James Standiford relaxes at Lakeside Village in Panora


James Standiford has a lifetime of hobbies and memories from  his collections.

By Rich Wicks | Panora Times

James Standiford of Panora has lived at Lakeside Village for the past five years. He recently shared memories of the hobbies he and his late wife enjoyed over their years. 

As a teen and young man, Standiford’s main hobby dealt with cars. He recalled several stories from those days, including the unusual story of how he had two cars at the age of 14.

“I actually dug a grave for a guy,” Standiford said. “He said he would give me $60 for digging the grave. So, I dug it the way he wanted, and then he offered me the $60 or a car. Well, I was 14, so I took the car. It was a 1951 Studebaker, and it ran and everything. I took it home and worked on it.”

But, as Standiford soon discovered, he wasn’t finished digging up great deals on cars.

“A couple weeks later, he asked me to dig another grave for $60. So, I dug that one, and he had another car for me,” Standiford said. “Well, I was too young to drive, so my dad told me to never take those cars out of the yard. I sold the first one for $150 and the second one for $120 and a stereo system.” 

From then on, Standiford was hooked on the hobby of buying cheap cars and fixing them up. Another interesting car story came about literally by accident.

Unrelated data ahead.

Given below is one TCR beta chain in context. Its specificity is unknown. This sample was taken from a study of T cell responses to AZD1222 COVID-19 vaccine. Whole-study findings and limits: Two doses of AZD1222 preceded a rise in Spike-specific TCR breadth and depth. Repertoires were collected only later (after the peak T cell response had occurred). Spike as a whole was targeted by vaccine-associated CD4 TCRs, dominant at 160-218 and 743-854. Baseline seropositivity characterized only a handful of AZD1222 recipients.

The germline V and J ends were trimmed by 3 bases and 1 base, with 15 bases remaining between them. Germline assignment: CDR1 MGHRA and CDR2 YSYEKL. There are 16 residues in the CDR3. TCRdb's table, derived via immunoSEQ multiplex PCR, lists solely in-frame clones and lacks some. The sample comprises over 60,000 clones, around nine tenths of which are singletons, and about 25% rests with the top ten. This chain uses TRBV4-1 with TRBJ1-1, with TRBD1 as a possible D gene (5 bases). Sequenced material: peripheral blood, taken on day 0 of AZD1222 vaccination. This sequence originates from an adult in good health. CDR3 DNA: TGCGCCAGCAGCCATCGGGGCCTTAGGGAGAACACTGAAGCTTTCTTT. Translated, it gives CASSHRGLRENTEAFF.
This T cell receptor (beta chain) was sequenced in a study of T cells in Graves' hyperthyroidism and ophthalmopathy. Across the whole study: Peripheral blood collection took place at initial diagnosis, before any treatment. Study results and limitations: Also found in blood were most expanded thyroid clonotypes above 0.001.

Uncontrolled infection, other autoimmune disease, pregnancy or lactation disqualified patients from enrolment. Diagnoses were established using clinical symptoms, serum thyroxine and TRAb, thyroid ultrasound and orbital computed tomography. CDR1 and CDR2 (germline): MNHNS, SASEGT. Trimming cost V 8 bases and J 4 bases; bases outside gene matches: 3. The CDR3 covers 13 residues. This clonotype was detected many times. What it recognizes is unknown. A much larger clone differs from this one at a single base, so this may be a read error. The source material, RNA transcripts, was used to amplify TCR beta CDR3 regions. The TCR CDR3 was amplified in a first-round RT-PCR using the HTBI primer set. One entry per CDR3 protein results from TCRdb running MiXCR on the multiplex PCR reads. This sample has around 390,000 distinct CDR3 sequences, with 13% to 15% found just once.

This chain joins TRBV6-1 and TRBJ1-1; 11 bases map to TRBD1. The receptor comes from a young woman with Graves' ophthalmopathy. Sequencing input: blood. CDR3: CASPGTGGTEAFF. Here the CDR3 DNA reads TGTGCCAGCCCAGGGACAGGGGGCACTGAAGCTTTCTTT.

“Back in 1965, I had this 1956 Ford that I had bought from a guy. I was driving it in Des Moines, and a rock fell off a truck. It bounced up and smashed my windshield,” Standiford said. “I drove over to a friend of mine, and he was talking about going to stock car races that night. I said, ‘You know what, why don’t we just make this into a stock car?’ We busted all the windows out, and we drove it to Newton the following week. They laughed me off the track.”

Standiford explained that he was informed he couldn’t race the car because it didn’t have the required safety features such as a seat belt and fire extinguisher.

“The following week, I had gotten everything they said I needed, and I raced. I almost took the judge’s stand out, because I wasn’t used to driving on dirt tracks,” Standiford said. “But after a week or two, I got up to fourth place. I had put a good engine in it, and that thing was fast. Then I got drafted, so that was all I had for stock car racing.”

Over the years, Standiford developed another hobby.

“I started going to flea markets and things like that, and I got interested in beer lights. I started collecting them,” Standiford said. “I got up to about 600 of them. I had two storage sheds full. My wife helped me collect them, and she collected Precious Moments.”

For many years, the Standifords enjoyed attending flea markets, antique shows and similar events where they each could browse for items. Eventually, each had amassed large collections.

“Years later, before moving to Missouri, we decided we needed to get rid of them,” Standiford said. “It was just too much, so we started doing flea markets and antique shows to sell our things. I had 18 tables of them. I had all kinds of neons and some motion ones.”

Standiford recalled a few of his favorite beer signs from those days.

“Budweiser had one with Clydesdales that went around in a circle. The horses were pulling a wagon,” Standiford said. “Some of them were really expensive. Hamm’s was probably the most expensive. It had a waterfall with a teepee on a little island. It’s very hard to come by. That’s the most collectible one. Back in the 1960s, a lot of the bars had those.”

Standiford says he enjoys the memories of his years as a collector.

“I should have kept at least one of them,” he said. “It was fun.”